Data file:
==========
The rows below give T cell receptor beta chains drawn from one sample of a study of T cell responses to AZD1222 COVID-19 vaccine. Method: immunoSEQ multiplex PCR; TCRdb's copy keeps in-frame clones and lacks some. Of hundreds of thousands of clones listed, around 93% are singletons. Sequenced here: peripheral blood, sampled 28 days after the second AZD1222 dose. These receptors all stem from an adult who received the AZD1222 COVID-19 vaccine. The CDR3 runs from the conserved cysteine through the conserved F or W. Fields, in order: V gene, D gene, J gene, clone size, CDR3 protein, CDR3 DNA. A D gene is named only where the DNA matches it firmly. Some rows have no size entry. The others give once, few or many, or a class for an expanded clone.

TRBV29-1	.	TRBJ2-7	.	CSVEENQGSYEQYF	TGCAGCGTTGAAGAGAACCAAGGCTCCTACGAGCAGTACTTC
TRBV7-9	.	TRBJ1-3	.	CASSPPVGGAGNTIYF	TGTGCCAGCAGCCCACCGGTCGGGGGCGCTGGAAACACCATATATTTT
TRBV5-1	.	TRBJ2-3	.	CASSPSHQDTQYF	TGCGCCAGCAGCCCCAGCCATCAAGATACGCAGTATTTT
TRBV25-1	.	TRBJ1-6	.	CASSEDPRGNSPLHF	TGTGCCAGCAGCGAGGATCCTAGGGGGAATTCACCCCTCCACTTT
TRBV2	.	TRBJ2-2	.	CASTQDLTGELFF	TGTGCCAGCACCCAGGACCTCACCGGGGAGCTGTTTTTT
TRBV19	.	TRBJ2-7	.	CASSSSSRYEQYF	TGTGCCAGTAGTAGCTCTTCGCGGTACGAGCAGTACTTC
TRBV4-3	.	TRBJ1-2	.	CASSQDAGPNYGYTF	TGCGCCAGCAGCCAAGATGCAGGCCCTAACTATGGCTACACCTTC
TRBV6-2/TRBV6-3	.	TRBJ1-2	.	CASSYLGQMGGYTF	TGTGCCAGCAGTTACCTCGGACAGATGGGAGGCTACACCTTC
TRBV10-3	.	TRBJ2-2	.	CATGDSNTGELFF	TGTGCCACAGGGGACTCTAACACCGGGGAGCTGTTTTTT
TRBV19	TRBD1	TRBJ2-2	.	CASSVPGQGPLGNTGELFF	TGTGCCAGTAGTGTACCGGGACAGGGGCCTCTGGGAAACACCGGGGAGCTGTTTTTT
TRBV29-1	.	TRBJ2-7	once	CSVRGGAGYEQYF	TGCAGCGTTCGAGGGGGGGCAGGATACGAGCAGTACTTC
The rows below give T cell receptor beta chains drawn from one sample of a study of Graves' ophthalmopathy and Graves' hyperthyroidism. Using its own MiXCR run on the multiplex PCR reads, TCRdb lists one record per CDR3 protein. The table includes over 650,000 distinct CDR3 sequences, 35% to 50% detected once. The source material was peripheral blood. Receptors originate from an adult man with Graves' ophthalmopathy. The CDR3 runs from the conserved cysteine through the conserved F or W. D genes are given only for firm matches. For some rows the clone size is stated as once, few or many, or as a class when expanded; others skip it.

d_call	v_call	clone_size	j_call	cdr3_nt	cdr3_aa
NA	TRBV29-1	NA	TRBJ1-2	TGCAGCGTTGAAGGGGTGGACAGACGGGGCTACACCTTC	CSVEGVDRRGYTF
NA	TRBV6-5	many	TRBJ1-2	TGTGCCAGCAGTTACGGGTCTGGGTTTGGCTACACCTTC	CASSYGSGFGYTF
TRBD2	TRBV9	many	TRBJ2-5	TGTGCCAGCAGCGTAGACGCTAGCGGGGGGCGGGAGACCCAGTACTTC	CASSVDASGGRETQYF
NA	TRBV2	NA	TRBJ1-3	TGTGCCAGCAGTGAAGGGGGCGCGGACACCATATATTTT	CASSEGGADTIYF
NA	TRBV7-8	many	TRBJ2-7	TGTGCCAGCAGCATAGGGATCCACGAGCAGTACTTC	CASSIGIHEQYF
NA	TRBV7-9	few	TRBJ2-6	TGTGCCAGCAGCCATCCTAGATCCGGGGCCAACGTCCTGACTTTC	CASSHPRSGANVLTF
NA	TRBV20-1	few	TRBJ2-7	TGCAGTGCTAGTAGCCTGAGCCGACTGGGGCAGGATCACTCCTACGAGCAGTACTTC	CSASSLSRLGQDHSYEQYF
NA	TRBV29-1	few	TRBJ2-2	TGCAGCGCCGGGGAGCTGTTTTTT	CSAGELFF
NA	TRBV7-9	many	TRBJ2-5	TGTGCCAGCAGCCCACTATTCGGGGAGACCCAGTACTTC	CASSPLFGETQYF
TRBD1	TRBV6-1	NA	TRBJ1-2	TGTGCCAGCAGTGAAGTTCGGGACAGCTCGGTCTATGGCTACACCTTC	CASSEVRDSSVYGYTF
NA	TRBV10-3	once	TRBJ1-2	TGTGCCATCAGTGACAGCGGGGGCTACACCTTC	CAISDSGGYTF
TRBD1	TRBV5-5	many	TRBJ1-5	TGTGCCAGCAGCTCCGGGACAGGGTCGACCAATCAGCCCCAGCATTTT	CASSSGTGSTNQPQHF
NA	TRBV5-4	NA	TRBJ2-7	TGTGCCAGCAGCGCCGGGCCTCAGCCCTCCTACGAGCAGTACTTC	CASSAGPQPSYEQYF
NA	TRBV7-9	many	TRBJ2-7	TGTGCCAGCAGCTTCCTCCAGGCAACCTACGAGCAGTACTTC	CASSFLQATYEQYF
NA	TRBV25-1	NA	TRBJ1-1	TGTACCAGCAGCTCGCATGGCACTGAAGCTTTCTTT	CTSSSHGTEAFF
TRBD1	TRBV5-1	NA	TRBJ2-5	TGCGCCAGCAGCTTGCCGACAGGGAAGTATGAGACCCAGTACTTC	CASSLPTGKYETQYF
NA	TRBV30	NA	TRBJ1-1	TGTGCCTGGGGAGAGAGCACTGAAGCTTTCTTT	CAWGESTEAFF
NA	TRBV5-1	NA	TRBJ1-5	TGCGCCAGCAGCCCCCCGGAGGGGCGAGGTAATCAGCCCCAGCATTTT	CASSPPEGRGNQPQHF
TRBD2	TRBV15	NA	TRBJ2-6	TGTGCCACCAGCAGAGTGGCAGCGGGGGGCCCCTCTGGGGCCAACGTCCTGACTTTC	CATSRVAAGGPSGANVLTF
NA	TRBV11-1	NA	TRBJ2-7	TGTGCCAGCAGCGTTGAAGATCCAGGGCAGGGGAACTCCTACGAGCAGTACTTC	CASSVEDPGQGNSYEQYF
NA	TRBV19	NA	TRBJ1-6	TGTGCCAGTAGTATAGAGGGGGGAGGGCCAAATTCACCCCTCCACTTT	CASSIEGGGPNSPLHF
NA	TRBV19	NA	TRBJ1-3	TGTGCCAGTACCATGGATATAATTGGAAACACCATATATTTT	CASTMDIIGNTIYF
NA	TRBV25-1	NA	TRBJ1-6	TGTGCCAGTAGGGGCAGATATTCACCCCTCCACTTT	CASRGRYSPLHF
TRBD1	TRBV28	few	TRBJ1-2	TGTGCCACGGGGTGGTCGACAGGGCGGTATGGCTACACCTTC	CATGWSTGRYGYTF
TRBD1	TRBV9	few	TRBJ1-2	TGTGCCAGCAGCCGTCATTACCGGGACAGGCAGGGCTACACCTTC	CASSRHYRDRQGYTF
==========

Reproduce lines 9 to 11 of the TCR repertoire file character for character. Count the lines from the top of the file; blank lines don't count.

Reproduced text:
TRBV6-2/TRBV6-3	.	TRBJ1-2	.	CASSYLGQMGGYTF	TGTGCCAGCAGTTACCTCGGACAGATGGGAGGCTACACCTTC
TRBV10-3	.	TRBJ2-2	.	CATGDSNTGELFF	TGTGCCACAGGGGACTCTAACACCGGGGAGCTGTTTTTT
TRBV19	TRBD1	TRBJ2-2	.	CASSVPGQGPLGNTGELFF	TGTGCCAGTAGTGTACCGGGACAGGGGCCTCTGGGAAACACCGGGGAGCTGTTTTTT